Both are extremely ugly, but I’m giving myself credit because I’m a geezer past his mid-sixties who just started juggling in mid-October.
I generally tend to practice in my office where my computer and webcam are. It’s not unusual for me to drop a ball or two on the keyboard. Sometimes when I do that, a couple of extraterrestrials materialize and try to sell me real estate somewhere on the outer rings of Saturn. I don’t worry about them because I just accidentally hit the keys again by dropping another juggling ball on the keyboard and they dematerialize.
I thought I would never get the under the leg trick. I have watched that trick done by several pro jugglers who make YouTubes out of their skills and try to teach others. What often happens is that I keep trying and fail so much that I just figure I’ll never get the hang of something.
And then one day, I just start doing a trick more often than I fail. I keep at it until I complete it more than I miss. That’s how it was with the under the leg.
Don’t get me wrong. My under the leg juggling trick is really ugly. But it’s my kind of ugly.
One of the key things for me is getting my right leg up just before I throw the ball under it. This is vital, because if I don’t stand on my left leg long enough to stick with the cascade pattern, I end up flinging the ball into the computer, the wall, or on my head.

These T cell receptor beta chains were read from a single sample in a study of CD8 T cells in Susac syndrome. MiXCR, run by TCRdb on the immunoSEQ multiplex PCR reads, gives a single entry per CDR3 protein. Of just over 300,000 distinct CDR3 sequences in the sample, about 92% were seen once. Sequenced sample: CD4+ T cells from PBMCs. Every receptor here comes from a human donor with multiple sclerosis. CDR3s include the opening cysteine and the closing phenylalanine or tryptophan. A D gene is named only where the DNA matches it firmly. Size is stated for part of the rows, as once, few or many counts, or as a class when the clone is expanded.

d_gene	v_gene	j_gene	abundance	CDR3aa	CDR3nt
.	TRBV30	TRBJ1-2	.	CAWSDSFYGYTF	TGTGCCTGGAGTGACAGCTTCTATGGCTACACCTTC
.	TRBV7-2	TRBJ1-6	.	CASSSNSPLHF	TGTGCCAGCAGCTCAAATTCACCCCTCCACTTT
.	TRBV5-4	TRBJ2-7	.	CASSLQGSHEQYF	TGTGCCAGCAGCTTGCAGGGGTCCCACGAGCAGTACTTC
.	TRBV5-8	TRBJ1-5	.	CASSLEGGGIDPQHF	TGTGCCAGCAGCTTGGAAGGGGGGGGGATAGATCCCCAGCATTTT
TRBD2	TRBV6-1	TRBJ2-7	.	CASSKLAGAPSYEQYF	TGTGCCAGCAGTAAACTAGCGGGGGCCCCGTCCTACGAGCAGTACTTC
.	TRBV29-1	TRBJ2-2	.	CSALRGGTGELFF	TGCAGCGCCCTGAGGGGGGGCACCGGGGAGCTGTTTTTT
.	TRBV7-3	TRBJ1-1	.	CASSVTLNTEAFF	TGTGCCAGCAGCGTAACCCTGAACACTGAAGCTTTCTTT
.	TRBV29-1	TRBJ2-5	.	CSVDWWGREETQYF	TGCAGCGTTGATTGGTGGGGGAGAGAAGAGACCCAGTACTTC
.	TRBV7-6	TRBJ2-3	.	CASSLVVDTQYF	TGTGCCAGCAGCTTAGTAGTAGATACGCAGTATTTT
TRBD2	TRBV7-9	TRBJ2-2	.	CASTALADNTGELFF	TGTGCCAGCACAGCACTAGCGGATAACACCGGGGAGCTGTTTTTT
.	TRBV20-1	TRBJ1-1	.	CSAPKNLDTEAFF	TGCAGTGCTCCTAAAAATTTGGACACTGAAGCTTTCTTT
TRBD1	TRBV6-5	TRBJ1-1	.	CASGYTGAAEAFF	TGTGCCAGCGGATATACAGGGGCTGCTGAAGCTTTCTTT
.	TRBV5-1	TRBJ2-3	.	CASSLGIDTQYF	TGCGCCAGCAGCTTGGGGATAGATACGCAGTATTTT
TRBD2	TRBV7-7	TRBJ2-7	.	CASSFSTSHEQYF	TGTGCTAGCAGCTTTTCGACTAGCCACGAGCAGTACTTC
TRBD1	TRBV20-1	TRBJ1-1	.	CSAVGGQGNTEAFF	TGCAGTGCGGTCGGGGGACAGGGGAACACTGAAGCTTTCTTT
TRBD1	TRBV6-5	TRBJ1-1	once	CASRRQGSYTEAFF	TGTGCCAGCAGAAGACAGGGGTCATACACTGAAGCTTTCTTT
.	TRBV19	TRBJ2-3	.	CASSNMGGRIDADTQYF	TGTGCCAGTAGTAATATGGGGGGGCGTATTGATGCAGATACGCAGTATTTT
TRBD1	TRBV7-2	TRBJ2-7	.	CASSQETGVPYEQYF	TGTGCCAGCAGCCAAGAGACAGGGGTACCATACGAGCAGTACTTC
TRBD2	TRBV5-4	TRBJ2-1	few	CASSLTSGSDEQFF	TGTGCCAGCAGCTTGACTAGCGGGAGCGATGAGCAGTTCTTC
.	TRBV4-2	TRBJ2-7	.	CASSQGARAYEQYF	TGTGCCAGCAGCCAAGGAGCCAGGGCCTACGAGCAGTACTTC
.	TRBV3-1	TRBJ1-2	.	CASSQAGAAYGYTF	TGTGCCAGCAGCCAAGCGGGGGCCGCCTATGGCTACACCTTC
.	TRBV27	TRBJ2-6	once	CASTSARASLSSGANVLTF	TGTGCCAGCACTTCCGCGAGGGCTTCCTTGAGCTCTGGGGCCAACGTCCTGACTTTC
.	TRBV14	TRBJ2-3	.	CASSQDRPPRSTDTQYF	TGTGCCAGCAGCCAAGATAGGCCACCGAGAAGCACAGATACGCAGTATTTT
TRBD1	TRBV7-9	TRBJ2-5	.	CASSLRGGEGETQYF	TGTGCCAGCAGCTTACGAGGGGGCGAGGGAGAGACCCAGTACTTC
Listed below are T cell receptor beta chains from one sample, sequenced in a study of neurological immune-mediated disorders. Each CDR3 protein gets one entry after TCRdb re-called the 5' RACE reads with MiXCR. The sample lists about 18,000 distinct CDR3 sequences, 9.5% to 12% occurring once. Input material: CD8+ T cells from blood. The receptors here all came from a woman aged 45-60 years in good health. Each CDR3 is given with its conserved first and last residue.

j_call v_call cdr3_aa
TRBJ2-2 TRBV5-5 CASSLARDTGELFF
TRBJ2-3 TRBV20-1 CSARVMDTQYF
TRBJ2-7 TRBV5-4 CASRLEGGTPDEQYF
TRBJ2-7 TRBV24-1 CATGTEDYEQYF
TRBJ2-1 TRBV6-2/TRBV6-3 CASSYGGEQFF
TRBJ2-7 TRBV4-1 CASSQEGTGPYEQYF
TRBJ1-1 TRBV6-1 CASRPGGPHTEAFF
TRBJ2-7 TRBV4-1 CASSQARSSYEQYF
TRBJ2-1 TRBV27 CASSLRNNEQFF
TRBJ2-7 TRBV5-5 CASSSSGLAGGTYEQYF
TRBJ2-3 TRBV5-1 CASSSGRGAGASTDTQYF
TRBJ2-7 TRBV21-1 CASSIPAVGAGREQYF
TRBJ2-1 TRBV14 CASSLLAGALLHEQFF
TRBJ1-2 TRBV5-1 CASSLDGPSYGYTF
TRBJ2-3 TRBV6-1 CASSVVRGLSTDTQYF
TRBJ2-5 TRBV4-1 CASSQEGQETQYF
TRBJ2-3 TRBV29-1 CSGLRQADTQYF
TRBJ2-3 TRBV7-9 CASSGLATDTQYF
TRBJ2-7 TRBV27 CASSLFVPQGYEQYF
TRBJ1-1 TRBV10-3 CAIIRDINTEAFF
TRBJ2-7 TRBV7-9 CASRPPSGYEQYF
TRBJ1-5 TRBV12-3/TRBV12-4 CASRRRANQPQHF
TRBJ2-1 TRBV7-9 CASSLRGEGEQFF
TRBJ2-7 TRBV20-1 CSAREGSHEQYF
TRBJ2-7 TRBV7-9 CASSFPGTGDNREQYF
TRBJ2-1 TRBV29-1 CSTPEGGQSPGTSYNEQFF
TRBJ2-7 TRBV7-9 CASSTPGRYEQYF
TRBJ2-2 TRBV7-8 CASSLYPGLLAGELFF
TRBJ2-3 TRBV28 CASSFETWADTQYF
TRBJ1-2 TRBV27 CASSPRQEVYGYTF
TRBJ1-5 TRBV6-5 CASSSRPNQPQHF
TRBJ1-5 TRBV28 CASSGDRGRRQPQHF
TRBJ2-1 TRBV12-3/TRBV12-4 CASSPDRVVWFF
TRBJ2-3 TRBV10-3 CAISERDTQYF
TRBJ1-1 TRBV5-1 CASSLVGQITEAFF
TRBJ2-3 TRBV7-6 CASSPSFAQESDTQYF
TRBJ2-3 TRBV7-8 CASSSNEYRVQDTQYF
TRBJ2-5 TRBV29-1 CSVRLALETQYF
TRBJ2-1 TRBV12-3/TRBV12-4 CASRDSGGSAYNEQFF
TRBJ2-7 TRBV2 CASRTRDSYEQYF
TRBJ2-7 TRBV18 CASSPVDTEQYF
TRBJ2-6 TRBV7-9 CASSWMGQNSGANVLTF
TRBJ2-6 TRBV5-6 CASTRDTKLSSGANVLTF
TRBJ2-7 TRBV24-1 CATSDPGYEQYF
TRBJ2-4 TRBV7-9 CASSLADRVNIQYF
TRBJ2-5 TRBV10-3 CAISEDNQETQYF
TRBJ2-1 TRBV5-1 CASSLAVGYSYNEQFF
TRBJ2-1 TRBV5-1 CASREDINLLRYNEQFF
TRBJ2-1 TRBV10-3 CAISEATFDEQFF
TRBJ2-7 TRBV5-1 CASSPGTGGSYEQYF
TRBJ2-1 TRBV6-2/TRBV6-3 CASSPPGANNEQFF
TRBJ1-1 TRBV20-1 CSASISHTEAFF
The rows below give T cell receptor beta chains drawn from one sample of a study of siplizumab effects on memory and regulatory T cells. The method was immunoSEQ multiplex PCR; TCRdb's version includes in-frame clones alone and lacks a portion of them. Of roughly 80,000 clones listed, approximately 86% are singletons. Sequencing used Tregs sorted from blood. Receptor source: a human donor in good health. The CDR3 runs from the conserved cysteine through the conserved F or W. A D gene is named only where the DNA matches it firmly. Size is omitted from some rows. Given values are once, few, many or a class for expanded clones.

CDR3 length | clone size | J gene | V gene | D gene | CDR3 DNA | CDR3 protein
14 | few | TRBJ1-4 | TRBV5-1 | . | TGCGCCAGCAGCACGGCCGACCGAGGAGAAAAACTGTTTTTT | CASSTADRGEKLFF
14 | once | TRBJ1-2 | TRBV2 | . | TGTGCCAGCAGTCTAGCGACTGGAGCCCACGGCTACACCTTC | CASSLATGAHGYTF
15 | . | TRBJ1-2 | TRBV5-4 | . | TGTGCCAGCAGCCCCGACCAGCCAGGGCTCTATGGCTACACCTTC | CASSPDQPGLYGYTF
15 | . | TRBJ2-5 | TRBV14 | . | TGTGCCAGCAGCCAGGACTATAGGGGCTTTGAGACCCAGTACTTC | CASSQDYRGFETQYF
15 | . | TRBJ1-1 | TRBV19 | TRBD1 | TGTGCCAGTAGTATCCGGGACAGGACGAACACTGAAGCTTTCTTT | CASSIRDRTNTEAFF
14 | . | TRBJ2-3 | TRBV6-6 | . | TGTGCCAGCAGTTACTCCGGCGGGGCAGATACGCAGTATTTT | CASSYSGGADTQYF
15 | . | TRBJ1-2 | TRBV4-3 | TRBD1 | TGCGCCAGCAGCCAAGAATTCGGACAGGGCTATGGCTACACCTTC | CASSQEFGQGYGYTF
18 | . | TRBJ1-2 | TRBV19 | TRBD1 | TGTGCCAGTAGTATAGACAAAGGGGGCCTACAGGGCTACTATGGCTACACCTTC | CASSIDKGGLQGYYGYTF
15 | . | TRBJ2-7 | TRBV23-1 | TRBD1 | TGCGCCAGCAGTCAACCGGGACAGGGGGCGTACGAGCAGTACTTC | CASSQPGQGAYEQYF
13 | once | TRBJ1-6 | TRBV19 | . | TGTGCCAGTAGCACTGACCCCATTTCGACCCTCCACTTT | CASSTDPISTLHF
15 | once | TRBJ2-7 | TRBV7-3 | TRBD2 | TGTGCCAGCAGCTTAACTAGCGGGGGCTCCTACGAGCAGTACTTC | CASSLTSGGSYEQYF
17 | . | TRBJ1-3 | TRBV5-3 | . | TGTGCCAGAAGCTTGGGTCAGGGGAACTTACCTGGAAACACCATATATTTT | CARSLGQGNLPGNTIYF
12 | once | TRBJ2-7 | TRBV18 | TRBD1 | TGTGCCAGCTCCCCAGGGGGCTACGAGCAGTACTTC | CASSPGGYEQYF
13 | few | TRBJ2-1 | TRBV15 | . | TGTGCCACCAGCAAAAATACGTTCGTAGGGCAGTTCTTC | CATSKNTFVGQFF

Another key factor is to throw the third ball up high enough so that I have time to pitch the under my leg and also throw that one high enough to get back in the cascade. I start my count out loud when I throw the third ball. It’s hard to believe how much more focused I get when I count the throws out loud.
I can’t throw them so high they bounce off the ceiling. They just have to be high enough to get back into the cascade.
I really think my practicing the one leg stand on both legs (one minute on both the right and left legs) for the last few months has helped me get into shape to do the under the leg trick.
In my ugly juggling video, I made one clip of the under the leg throw in slow motion.
The reverse cascade is another trick I am struggling to learn. My reverse cascade sequences are very, very short. That’s about all I can say about it so far.